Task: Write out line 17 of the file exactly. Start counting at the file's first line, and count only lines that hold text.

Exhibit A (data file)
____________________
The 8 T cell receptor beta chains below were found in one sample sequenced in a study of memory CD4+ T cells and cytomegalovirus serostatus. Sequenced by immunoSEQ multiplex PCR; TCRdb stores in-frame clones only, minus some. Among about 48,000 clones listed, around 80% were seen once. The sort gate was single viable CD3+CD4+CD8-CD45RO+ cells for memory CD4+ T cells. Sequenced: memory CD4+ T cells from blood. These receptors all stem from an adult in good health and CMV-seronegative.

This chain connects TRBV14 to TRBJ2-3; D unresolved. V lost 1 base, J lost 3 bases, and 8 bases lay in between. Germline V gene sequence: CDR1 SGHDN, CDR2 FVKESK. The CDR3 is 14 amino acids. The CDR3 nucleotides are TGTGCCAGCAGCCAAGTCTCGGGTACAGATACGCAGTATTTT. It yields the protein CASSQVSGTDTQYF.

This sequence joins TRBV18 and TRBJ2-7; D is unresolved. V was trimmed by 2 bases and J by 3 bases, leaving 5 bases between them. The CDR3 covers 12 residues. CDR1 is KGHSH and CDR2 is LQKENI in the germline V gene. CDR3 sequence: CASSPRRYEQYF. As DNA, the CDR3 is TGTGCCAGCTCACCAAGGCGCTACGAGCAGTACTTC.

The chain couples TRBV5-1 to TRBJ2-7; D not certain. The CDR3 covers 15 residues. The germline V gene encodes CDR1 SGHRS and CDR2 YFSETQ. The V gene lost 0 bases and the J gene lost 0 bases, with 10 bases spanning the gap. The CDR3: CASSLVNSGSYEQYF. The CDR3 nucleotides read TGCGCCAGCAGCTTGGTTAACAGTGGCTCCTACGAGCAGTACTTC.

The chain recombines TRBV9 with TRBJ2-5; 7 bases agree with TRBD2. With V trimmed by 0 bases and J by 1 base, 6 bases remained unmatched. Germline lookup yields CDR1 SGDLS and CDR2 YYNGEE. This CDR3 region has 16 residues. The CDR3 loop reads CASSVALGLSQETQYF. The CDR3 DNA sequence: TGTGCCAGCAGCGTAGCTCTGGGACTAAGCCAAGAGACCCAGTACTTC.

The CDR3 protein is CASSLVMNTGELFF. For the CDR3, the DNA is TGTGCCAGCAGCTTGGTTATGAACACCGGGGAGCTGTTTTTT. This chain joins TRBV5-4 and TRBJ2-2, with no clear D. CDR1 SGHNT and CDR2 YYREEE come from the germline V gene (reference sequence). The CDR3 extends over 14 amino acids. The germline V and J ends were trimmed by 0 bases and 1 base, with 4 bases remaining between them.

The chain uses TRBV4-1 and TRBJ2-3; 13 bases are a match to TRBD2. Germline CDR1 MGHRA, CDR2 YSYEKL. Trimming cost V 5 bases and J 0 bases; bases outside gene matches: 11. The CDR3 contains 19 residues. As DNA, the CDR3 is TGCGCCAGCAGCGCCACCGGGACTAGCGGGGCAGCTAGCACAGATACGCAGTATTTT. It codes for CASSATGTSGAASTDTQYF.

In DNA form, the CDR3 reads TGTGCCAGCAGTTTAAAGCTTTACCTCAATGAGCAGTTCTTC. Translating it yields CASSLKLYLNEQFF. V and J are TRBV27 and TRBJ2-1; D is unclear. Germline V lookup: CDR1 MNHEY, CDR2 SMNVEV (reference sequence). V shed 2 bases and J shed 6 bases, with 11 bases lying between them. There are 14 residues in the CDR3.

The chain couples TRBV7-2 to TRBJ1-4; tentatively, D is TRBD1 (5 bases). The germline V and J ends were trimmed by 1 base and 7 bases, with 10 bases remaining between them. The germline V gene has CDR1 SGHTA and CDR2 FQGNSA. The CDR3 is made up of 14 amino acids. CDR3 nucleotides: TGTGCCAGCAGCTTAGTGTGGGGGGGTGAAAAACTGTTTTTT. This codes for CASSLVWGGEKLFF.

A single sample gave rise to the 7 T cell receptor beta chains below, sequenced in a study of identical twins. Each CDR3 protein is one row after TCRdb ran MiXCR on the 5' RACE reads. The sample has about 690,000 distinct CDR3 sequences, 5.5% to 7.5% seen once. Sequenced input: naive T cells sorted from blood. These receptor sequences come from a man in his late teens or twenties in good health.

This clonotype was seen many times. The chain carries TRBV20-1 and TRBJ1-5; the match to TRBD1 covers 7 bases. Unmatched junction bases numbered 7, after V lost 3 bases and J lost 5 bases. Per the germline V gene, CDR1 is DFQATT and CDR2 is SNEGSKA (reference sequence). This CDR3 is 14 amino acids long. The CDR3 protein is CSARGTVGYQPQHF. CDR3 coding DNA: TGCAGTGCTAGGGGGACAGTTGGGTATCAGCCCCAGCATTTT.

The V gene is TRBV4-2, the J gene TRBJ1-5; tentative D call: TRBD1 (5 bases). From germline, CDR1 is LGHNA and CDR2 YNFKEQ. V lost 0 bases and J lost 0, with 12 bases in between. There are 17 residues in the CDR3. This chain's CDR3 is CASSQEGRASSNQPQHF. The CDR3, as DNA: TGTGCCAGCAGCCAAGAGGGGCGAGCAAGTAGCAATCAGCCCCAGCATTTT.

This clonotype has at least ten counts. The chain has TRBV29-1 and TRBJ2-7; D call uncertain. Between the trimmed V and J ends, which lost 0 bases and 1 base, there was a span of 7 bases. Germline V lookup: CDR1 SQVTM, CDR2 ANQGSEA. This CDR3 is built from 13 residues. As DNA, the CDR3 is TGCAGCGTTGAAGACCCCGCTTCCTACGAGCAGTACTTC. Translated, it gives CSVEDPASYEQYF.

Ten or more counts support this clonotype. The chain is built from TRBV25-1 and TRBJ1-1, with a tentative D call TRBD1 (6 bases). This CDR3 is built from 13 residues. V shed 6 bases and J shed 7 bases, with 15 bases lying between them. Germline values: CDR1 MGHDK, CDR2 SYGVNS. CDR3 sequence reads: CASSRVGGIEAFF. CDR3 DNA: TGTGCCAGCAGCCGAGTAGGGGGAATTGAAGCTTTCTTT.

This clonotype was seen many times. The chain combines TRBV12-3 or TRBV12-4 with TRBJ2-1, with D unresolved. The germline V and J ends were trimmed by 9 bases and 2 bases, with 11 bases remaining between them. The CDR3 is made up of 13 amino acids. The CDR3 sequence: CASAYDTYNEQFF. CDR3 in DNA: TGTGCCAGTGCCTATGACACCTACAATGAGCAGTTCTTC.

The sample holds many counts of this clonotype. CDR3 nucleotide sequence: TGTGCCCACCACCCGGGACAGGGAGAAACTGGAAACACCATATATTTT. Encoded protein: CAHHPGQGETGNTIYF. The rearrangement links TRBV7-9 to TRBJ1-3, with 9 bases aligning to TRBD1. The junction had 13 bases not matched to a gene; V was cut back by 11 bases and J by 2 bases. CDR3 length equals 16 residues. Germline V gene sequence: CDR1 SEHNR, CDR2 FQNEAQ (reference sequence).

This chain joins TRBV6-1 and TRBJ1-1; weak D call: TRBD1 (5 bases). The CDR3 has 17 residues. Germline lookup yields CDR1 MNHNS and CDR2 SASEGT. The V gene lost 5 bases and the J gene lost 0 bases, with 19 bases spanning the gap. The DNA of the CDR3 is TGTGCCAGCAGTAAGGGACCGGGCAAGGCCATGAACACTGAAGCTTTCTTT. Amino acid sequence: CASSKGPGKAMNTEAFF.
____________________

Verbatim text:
This chain joins TRBV6-1 and TRBJ1-1; weak D call: TRBD1 (5 bases). The CDR3 has 17 residues. Germline lookup yields CDR1 MNHNS and CDR2 SASEGT. The V gene lost 5 bases and the J gene lost 0 bases, with 19 bases spanning the gap. The DNA of the CDR3 is TGTGCCAGCAGTAAGGGACCGGGCAAGGCCATGAACACTGAAGCTTTCTTT. Amino acid sequence: CASSKGPGKAMNTEAFF.